This week NASA’s, ESA’s, and ISA’s Cassini spacecraft completed its sixth dive between Saturn and its rings, and it was the most dangerous dive yet, that’s because the spacecraft had to plunge straight through the inner edge of Saturn’s D ring, leaving it at risk of collision.

Of course, it was completed successfully as the collaboration of agencies had a plan to protect Cassini, using its high-gain antenna as a shield during the dive.

This will be the first of four paths that Cassini will make through the planet’s innermost ring and it will be the deepest dive into the dusty loop, after which it will continue on with it’s ‘Grand Finale’.

You can watch the rendered simulation of the dive below:

While Cassini is in this orbit it will take photos of the planet’s A and F rings, as well as everything between them.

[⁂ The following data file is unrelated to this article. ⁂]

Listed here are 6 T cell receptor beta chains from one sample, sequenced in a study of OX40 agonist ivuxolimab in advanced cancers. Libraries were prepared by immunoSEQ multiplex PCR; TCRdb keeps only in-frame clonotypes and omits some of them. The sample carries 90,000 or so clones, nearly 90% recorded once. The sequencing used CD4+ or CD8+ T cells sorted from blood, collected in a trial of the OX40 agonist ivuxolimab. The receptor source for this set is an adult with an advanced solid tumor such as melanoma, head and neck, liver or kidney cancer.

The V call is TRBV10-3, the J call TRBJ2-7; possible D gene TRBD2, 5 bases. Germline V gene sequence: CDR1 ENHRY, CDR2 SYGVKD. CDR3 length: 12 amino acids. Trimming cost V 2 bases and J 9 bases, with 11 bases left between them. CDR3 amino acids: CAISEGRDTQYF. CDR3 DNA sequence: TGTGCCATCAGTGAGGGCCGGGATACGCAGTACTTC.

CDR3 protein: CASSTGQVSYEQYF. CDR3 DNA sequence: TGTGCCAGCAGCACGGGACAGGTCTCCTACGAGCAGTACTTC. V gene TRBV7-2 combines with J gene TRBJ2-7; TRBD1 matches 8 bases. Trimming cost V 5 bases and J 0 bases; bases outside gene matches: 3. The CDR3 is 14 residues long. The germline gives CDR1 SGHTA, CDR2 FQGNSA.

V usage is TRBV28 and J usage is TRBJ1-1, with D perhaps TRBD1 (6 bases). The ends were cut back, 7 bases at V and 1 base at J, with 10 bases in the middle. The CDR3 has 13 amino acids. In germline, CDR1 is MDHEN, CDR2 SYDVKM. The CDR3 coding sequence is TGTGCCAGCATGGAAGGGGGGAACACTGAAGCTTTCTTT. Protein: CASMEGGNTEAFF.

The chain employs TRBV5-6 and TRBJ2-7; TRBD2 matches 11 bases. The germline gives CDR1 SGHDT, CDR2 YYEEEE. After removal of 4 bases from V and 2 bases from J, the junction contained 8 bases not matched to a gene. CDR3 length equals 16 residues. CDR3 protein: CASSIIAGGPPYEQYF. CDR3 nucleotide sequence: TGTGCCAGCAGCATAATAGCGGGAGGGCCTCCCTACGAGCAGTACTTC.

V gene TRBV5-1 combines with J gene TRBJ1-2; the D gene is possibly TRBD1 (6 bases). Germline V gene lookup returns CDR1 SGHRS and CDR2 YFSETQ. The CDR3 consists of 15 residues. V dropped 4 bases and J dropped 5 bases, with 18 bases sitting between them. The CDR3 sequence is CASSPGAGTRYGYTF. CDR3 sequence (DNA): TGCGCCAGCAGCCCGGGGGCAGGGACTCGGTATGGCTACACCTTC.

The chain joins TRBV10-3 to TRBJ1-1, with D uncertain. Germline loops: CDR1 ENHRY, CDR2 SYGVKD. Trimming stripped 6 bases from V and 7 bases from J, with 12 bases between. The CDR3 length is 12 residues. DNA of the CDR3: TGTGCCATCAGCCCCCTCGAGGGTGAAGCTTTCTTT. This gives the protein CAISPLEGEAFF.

It will also use the Radar instrument to scan A ring’s outer edge through the C ring, allowing scientists to discover more about the rings’ structure and how their particles interact.

Once completed, Cassini will dive through the edge of the D ring and then continue on with the rest of its 22 set ring dives. Cassini is expected to plummet down to Saturn’s atmosphere on September 15th, which is expected to be fatal, but before it burns up, Cassini will send important information about Saturn and its rings back to Earth.

This article may include links to affilates, and if you click on one of these affilate links, we may recieve commission.